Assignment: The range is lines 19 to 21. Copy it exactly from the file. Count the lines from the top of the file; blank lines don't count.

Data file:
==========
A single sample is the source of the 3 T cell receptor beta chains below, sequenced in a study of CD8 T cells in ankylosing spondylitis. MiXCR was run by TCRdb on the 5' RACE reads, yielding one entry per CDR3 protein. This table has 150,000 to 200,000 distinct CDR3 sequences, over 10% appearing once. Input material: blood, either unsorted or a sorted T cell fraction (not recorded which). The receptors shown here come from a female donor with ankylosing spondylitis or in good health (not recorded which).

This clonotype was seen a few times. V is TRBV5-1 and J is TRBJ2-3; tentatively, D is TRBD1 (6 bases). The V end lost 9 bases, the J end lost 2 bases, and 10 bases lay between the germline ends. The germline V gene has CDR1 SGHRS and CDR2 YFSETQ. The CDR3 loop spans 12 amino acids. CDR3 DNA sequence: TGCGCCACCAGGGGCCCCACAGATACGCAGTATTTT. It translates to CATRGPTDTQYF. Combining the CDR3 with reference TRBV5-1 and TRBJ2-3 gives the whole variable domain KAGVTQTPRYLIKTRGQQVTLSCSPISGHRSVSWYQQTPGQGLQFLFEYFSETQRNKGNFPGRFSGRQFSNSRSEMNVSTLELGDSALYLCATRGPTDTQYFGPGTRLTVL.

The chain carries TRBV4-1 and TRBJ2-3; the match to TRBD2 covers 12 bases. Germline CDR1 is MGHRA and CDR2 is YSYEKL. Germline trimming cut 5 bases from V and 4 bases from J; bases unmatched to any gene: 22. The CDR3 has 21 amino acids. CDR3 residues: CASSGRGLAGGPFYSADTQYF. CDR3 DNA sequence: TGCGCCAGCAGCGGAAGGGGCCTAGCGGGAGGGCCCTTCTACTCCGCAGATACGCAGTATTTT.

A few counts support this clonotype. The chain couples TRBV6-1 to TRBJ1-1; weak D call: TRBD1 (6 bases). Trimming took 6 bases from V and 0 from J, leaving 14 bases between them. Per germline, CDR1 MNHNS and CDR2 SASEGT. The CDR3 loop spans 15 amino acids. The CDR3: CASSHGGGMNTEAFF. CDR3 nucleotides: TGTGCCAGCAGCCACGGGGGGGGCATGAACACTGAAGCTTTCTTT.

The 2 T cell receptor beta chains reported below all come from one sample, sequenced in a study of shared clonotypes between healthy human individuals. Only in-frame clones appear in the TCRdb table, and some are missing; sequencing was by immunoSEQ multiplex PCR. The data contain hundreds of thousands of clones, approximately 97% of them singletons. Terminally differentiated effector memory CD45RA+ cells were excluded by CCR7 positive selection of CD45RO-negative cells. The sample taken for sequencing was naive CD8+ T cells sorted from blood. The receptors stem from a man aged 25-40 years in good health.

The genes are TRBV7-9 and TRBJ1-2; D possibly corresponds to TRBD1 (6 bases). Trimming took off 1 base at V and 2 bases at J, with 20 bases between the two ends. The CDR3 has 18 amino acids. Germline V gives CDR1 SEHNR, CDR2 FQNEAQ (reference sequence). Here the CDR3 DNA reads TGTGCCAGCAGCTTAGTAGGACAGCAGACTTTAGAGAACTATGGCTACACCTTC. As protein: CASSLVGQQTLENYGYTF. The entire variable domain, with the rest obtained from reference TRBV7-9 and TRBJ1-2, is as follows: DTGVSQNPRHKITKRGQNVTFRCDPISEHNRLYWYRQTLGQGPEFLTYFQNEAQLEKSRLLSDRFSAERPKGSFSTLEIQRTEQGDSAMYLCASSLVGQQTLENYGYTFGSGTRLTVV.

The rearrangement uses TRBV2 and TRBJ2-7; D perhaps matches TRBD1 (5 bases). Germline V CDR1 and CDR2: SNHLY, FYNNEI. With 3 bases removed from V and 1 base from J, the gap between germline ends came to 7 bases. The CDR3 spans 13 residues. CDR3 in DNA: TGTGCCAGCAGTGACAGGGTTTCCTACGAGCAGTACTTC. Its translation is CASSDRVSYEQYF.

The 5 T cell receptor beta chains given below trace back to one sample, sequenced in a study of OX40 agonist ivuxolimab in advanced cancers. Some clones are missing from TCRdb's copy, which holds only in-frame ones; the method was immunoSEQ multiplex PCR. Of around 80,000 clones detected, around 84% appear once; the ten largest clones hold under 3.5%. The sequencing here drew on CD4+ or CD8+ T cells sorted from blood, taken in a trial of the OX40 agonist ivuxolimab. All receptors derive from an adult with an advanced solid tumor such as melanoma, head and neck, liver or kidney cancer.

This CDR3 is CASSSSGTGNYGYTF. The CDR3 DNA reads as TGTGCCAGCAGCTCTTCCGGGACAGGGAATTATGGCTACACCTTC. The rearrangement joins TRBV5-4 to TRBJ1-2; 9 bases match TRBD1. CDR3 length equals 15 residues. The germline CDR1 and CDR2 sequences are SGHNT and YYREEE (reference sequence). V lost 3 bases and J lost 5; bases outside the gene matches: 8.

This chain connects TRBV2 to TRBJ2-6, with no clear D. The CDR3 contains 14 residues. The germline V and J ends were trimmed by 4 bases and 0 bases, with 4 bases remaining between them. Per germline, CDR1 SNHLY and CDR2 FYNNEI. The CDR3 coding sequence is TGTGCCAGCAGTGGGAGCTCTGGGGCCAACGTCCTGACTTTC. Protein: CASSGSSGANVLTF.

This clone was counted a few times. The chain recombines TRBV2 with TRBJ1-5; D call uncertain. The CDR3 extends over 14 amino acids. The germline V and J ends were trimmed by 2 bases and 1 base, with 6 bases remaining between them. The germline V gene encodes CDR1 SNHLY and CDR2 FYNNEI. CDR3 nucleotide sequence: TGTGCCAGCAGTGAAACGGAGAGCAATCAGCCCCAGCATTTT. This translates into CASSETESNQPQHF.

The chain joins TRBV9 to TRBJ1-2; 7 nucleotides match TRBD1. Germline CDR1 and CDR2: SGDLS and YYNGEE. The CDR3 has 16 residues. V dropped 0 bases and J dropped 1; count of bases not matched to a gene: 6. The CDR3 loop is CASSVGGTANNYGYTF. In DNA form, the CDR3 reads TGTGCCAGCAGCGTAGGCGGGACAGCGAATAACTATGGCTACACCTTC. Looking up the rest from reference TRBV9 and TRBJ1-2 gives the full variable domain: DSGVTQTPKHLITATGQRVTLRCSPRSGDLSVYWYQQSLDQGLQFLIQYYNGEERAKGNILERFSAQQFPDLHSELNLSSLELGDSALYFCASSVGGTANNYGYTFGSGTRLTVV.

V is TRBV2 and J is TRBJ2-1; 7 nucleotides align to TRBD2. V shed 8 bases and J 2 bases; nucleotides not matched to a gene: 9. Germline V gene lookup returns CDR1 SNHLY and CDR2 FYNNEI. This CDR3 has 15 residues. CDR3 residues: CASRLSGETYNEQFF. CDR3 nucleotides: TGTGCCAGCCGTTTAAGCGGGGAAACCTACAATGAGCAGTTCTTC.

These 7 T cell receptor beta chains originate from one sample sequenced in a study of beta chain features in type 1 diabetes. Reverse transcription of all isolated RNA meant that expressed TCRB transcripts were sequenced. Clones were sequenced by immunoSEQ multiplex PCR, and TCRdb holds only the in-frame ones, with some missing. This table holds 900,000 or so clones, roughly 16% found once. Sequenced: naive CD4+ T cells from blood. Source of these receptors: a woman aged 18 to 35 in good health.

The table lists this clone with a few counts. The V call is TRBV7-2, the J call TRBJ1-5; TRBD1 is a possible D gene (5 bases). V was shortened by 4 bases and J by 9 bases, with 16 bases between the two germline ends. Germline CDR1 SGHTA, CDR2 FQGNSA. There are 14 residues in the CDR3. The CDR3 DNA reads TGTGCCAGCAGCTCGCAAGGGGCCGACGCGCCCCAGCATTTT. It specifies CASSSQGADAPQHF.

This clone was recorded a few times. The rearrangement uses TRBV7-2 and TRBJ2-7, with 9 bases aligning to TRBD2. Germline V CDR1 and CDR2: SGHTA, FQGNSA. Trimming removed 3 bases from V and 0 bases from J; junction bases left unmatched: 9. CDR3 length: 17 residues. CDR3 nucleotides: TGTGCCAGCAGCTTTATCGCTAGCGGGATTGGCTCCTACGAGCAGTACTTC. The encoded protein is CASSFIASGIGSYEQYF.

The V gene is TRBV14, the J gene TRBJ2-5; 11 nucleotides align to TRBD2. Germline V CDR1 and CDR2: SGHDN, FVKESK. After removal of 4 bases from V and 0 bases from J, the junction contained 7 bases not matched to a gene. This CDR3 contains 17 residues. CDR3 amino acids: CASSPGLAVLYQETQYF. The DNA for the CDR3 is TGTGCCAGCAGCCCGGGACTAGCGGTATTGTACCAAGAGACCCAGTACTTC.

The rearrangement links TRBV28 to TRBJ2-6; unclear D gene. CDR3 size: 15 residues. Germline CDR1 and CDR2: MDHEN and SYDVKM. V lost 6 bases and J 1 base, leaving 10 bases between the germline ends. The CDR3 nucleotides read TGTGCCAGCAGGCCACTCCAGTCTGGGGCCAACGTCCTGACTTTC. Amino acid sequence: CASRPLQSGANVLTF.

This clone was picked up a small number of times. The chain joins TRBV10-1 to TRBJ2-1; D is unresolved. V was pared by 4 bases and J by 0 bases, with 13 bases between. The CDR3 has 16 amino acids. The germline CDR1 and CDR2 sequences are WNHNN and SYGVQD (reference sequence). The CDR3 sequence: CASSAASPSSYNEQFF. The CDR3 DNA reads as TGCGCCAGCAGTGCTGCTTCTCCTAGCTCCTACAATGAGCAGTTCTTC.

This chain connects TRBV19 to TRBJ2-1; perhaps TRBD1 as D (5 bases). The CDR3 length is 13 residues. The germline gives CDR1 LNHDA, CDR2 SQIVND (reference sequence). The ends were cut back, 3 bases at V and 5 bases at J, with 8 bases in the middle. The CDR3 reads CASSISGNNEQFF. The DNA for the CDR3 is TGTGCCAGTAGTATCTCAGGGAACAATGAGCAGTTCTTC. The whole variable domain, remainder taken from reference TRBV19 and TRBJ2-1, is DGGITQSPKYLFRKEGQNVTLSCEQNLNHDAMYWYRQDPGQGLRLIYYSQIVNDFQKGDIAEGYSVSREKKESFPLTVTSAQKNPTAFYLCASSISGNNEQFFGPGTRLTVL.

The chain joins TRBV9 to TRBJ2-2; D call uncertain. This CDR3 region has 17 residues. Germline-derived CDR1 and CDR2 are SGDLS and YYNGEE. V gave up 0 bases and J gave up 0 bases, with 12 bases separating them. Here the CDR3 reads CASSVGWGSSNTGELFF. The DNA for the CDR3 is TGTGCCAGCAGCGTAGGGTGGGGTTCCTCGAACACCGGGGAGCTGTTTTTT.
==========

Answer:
This clone was picked up a small number of times. The chain joins TRBV10-1 to TRBJ2-1; D is unresolved. V was pared by 4 bases and J by 0 bases, with 13 bases between. The CDR3 has 16 amino acids. The germline CDR1 and CDR2 sequences are WNHNN and SYGVQD (reference sequence). The CDR3 sequence: CASSAASPSSYNEQFF. The CDR3 DNA reads as TGCGCCAGCAGTGCTGCTTCTCCTAGCTCCTACAATGAGCAGTTCTTC.

This chain connects TRBV19 to TRBJ2-1; perhaps TRBD1 as D (5 bases). The CDR3 length is 13 residues. The germline gives CDR1 LNHDA, CDR2 SQIVND (reference sequence). The ends were cut back, 3 bases at V and 5 bases at J, with 8 bases in the middle. The CDR3 reads CASSISGNNEQFF. The DNA for the CDR3 is TGTGCCAGTAGTATCTCAGGGAACAATGAGCAGTTCTTC. The whole variable domain, remainder taken from reference TRBV19 and TRBJ2-1, is DGGITQSPKYLFRKEGQNVTLSCEQNLNHDAMYWYRQDPGQGLRLIYYSQIVNDFQKGDIAEGYSVSREKKESFPLTVTSAQKNPTAFYLCASSISGNNEQFFGPGTRLTVL.

The chain joins TRBV9 to TRBJ2-2; D call uncertain. This CDR3 region has 17 residues. Germline-derived CDR1 and CDR2 are SGDLS and YYNGEE. V gave up 0 bases and J gave up 0 bases, with 12 bases separating them. Here the CDR3 reads CASSVGWGSSNTGELFF. The DNA for the CDR3 is TGTGCCAGCAGCGTAGGGTGGGGTTCCTCGAACACCGGGGAGCTGTTTTTT.